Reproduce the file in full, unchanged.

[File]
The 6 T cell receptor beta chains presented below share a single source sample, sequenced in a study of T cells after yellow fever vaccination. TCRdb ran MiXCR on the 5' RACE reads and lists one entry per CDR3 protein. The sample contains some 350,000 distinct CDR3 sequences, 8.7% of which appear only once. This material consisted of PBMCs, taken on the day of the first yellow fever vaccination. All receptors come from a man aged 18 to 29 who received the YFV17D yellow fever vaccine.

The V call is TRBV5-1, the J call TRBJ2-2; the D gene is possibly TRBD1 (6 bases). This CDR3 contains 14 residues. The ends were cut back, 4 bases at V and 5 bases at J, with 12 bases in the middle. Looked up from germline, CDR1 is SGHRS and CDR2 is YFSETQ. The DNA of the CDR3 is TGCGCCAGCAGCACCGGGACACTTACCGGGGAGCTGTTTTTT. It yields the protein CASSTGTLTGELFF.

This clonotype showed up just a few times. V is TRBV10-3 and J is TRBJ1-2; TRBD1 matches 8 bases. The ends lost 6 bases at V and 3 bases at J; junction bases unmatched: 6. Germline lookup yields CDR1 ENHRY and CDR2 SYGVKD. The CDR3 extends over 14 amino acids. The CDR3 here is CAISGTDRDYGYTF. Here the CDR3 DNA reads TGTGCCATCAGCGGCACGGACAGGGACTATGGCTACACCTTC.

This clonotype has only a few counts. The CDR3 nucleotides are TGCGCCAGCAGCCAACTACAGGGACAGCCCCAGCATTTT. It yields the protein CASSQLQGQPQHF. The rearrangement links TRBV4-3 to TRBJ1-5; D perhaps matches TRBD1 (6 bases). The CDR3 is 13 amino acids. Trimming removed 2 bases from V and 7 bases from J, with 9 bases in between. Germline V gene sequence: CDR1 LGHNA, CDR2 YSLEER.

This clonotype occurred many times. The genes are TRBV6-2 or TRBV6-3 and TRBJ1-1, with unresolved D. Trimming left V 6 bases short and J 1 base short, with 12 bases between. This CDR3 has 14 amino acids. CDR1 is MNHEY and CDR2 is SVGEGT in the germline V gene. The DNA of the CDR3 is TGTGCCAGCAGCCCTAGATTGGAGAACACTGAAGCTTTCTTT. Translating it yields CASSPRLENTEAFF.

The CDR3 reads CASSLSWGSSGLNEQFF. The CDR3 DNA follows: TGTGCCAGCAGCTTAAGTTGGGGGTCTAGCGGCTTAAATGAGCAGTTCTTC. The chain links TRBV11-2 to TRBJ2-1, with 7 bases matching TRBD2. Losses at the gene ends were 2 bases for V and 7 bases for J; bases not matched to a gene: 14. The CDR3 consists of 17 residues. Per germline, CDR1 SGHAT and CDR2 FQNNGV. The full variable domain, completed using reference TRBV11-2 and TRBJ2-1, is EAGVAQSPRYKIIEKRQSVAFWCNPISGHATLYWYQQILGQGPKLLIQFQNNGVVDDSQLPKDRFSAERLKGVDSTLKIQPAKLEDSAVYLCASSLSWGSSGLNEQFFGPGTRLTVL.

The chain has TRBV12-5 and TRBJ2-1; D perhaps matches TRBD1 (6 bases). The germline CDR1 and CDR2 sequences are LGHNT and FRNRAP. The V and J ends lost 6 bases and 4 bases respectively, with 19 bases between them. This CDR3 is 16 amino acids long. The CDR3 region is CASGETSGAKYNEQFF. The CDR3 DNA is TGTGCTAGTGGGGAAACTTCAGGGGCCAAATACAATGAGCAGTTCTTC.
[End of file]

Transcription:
The 6 T cell receptor beta chains presented below share a single source sample, sequenced in a study of T cells after yellow fever vaccination. TCRdb ran MiXCR on the 5' RACE reads and lists one entry per CDR3 protein. The sample contains some 350,000 distinct CDR3 sequences, 8.7% of which appear only once. This material consisted of PBMCs, taken on the day of the first yellow fever vaccination. All receptors come from a man aged 18 to 29 who received the YFV17D yellow fever vaccine.

The V call is TRBV5-1, the J call TRBJ2-2; the D gene is possibly TRBD1 (6 bases). This CDR3 contains 14 residues. The ends were cut back, 4 bases at V and 5 bases at J, with 12 bases in the middle. Looked up from germline, CDR1 is SGHRS and CDR2 is YFSETQ. The DNA of the CDR3 is TGCGCCAGCAGCACCGGGACACTTACCGGGGAGCTGTTTTTT. It yields the protein CASSTGTLTGELFF.

This clonotype showed up just a few times. V is TRBV10-3 and J is TRBJ1-2; TRBD1 matches 8 bases. The ends lost 6 bases at V and 3 bases at J; junction bases unmatched: 6. Germline lookup yields CDR1 ENHRY and CDR2 SYGVKD. The CDR3 extends over 14 amino acids. The CDR3 here is CAISGTDRDYGYTF. Here the CDR3 DNA reads TGTGCCATCAGCGGCACGGACAGGGACTATGGCTACACCTTC.

This clonotype has only a few counts. The CDR3 nucleotides are TGCGCCAGCAGCCAACTACAGGGACAGCCCCAGCATTTT. It yields the protein CASSQLQGQPQHF. The rearrangement links TRBV4-3 to TRBJ1-5; D perhaps matches TRBD1 (6 bases). The CDR3 is 13 amino acids. Trimming removed 2 bases from V and 7 bases from J, with 9 bases in between. Germline V gene sequence: CDR1 LGHNA, CDR2 YSLEER.

This clonotype occurred many times. The genes are TRBV6-2 or TRBV6-3 and TRBJ1-1, with unresolved D. Trimming left V 6 bases short and J 1 base short, with 12 bases between. This CDR3 has 14 amino acids. CDR1 is MNHEY and CDR2 is SVGEGT in the germline V gene. The DNA of the CDR3 is TGTGCCAGCAGCCCTAGATTGGAGAACACTGAAGCTTTCTTT. Translating it yields CASSPRLENTEAFF.

The CDR3 reads CASSLSWGSSGLNEQFF. The CDR3 DNA follows: TGTGCCAGCAGCTTAAGTTGGGGGTCTAGCGGCTTAAATGAGCAGTTCTTC. The chain links TRBV11-2 to TRBJ2-1, with 7 bases matching TRBD2. Losses at the gene ends were 2 bases for V and 7 bases for J; bases not matched to a gene: 14. The CDR3 consists of 17 residues. Per germline, CDR1 SGHAT and CDR2 FQNNGV. The full variable domain, completed using reference TRBV11-2 and TRBJ2-1, is EAGVAQSPRYKIIEKRQSVAFWCNPISGHATLYWYQQILGQGPKLLIQFQNNGVVDDSQLPKDRFSAERLKGVDSTLKIQPAKLEDSAVYLCASSLSWGSSGLNEQFFGPGTRLTVL.

The chain has TRBV12-5 and TRBJ2-1; D perhaps matches TRBD1 (6 bases). The germline CDR1 and CDR2 sequences are LGHNT and FRNRAP. The V and J ends lost 6 bases and 4 bases respectively, with 19 bases between them. This CDR3 is 16 amino acids long. The CDR3 region is CASGETSGAKYNEQFF. The CDR3 DNA is TGTGCTAGTGGGGAAACTTCAGGGGCCAAATACAATGAGCAGTTCTTC.